Assure my Auntie that I thank her most sincerely, & Kate's absence from home would leave a nice vacancy for me--but it will be impossible for me to leave before the middle or last of August & perhaps by that time, space will be left for my corporeal frame, by some more fortunate coincidence, than the exile of one of my cousins. but should it be very inconvenient about that time be a frank good girl, & tell her.

    -no letter from Helen as yet -

    - dear cousin - my arrangements for visiting you are delay'd because I have decided--after a struggle between two necessities ---that in compassion to my health & spirits I must resign these cares & take my chances of providing for my bodily wants in some other way. Nothing suggests itself at present, but to improve that pleasant visit with you in endeavoring to procure board & a room (which I will furnish myself, at the cheapest possible rate, in the village & piece out a living with my needle--you may all think it a forlorn task but I should be much more independent & I would greatly prefer it to going into a family in any capacity. I have had trial of that. -- --& in consequence of my voluntary act I shall soon be a waif on the sea of fate.

    I am glad to hear such a favorable report of Lizzie She is really gathering quite a little family around her & Arrowhead mansion will hardly be spacious enough. The "Isle of the Cross" is almost a twin sister of the little one & I think she should be nam'd for the heroine if there is such a personage. The advent of the two are singularly near together. 
    Many thanks for the autograph. good night my dearest 'gus' Love to all from your affectionate cousin Priscilla. 

    Manuscripts and Archives Division, The New York Public Library. "Melvill, Ann Marie Priscilla "Priscilla"" New York Public Library Digital Collections. Accessed February 11, 2022. https://digitalcollections.nypl.org/items/8f0890a0-4711-0136-688f-311c2151302e

    By "the little one" Priscilla meant the Melville's new baby daughter Elizabeth "Bessie" Melville, born May 22, 1853. 

    Related posts:

    Thursday, February 3, 2022

    Next door to immortal

    This item originally appeared in the New York Sachem, a weekly newspaper affiliated with the nativist Order of United Americans party. Founded in 1852 by Henry William Herbert aka Frank Forester (1807-1858) and his protégé Thomas Picton (1822-1891), The Sachem was edited by Picton with later assistance from George G. Foster, William North, and other talented New York journalists.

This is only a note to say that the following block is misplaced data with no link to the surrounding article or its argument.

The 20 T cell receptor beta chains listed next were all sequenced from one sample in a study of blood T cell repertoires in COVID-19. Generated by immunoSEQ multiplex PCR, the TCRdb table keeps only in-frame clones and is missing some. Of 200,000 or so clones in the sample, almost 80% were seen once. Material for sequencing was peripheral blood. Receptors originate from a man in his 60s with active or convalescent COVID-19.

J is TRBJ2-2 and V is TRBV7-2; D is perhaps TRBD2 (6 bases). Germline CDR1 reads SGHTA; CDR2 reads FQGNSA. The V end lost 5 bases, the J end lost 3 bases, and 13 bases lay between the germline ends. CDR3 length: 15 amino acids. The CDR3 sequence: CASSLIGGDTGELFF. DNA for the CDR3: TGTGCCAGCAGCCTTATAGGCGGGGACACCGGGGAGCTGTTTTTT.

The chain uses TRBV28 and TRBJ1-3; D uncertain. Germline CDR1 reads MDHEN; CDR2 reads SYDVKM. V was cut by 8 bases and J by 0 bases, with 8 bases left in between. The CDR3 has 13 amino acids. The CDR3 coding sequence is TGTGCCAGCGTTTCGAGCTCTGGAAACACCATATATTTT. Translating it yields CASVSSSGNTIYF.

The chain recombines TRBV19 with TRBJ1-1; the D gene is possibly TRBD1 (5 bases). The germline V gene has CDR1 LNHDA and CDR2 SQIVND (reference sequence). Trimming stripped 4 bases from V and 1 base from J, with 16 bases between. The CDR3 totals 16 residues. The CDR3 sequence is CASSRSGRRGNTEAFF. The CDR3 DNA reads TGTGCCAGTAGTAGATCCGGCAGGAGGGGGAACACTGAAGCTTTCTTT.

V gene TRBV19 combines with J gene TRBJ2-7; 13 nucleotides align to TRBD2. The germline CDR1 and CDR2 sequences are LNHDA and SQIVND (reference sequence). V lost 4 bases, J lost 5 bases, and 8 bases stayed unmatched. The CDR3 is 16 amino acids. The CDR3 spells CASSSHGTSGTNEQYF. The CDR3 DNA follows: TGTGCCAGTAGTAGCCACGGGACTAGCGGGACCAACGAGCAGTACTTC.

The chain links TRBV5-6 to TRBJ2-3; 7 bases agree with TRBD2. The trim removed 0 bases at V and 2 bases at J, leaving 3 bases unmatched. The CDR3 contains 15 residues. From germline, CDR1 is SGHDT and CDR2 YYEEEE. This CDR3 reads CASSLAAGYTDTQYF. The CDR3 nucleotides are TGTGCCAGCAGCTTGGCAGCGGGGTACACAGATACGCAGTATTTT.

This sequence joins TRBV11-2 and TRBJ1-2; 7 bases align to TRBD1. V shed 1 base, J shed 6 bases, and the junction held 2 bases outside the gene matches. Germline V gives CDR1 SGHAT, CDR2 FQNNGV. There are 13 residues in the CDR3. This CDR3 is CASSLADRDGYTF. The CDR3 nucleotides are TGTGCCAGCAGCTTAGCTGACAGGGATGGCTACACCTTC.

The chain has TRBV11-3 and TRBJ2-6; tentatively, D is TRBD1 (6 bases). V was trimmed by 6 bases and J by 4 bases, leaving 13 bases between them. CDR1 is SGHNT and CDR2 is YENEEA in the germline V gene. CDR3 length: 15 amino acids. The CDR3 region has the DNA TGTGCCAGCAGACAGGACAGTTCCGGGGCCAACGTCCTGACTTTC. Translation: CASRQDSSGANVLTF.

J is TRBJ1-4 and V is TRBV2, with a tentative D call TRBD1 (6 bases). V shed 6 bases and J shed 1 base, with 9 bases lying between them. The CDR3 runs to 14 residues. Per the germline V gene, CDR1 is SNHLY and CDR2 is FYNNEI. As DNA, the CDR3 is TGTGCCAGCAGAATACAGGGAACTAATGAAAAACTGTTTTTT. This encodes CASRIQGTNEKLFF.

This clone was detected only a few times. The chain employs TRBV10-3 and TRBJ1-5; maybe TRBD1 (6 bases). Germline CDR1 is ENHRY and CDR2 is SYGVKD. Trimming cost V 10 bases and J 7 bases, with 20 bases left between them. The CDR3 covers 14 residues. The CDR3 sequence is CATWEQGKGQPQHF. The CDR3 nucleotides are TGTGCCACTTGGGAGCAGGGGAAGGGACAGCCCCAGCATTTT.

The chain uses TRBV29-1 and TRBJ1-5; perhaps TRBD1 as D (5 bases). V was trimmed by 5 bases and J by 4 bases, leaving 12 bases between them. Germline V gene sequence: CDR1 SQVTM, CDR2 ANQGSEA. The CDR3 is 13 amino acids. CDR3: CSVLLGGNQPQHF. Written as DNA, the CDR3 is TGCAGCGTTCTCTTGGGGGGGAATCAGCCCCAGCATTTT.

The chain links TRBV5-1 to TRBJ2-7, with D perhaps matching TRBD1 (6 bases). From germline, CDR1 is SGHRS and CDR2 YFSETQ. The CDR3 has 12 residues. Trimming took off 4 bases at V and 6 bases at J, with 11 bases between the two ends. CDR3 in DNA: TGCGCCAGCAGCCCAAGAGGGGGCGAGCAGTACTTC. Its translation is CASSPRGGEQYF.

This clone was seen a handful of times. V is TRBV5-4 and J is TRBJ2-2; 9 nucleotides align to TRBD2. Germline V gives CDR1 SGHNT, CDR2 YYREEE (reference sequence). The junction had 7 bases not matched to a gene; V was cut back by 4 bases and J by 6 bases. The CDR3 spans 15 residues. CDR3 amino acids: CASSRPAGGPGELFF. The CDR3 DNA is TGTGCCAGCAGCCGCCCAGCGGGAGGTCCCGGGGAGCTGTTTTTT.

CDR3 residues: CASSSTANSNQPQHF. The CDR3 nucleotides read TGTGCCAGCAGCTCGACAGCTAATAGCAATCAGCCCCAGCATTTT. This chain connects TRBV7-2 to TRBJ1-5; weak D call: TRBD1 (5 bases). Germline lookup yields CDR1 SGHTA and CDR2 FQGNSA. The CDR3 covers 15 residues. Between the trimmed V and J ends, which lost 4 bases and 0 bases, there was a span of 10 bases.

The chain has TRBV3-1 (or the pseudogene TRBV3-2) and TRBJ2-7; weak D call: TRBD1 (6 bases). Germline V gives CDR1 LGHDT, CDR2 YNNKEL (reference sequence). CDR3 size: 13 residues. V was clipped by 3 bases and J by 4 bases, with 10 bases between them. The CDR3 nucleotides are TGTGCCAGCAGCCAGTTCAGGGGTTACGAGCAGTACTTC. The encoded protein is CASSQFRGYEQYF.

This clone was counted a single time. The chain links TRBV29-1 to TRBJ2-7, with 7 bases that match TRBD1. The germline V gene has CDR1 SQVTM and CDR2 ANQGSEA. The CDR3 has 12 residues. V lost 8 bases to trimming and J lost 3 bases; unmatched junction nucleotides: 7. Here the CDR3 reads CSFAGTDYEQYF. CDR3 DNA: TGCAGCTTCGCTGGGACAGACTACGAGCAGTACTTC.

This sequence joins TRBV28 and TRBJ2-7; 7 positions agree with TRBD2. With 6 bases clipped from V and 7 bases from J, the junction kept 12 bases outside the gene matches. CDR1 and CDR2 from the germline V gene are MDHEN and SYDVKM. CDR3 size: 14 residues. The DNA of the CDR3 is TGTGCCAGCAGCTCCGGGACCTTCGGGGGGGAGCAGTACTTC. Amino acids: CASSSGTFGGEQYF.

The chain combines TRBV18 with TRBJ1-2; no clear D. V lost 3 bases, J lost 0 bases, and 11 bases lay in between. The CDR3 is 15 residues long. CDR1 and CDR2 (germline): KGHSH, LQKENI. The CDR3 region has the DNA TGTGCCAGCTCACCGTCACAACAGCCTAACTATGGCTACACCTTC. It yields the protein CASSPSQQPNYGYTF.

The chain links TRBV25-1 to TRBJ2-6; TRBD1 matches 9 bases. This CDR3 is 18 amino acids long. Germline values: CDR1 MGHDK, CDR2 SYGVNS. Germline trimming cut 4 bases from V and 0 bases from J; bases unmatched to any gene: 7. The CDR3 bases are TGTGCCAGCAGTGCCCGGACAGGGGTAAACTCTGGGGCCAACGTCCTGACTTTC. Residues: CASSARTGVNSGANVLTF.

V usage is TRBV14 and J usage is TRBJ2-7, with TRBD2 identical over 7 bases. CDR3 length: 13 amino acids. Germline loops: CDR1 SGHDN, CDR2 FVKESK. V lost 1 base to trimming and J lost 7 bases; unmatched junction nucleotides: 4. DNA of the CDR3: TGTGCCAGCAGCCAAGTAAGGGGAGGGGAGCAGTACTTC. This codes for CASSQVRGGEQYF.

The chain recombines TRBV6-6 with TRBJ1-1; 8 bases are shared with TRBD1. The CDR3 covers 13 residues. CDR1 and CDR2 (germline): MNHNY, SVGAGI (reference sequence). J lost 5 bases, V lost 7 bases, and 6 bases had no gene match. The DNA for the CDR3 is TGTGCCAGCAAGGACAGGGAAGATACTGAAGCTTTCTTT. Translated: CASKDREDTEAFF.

Perhaps it was the chivalrous "Colonel" Tom Picton who regarded Mardi as "next door to immortal."

    There is some hope for England! A lord has been sent for twelve months to the house of correction. Think of this, ye Britishers! a real live lord, one of the dii minores or demi-gods, as Herman Mellville hath it, in his next-door-to-immortal Mardi! The report is explicit; his hair was cut to the regulation felon clip; he was washed and shaved; we fear his cherished moustaches must have been sacrificed by the relentless fates, or rather by the adamantine turnkeys; furthermore, he was dressed in a suit of pepper and salt, and condemned to the--we speak the word with a slight nervous twitch of horror--TO THE MILL. Yes, reader, at this precise moment, the Noble Lord Frankfort is engaged in the remarkably monotonous employment of the perpetually walking up stairs, without ever getting any higher. If the reader has ever been on the treadmill--we do not mean professionally, but experimentally--he will understand and appreciate the sufferings of this fallen angel from the empyrean of British aristocracy. Lord F. was a great scamp; no doubt he was a[s] thoroughly debauched and degraded a specimen of a rowdy lord as one might hope to meet on a summer day. Nevertheless it is satisfactory to reflect that even this titled "ne'er do weel" can be made eminently useful to the cause of justice. This punishment is an example to his fellow nobles. It vindicates the majesty of the law and the equality of justice.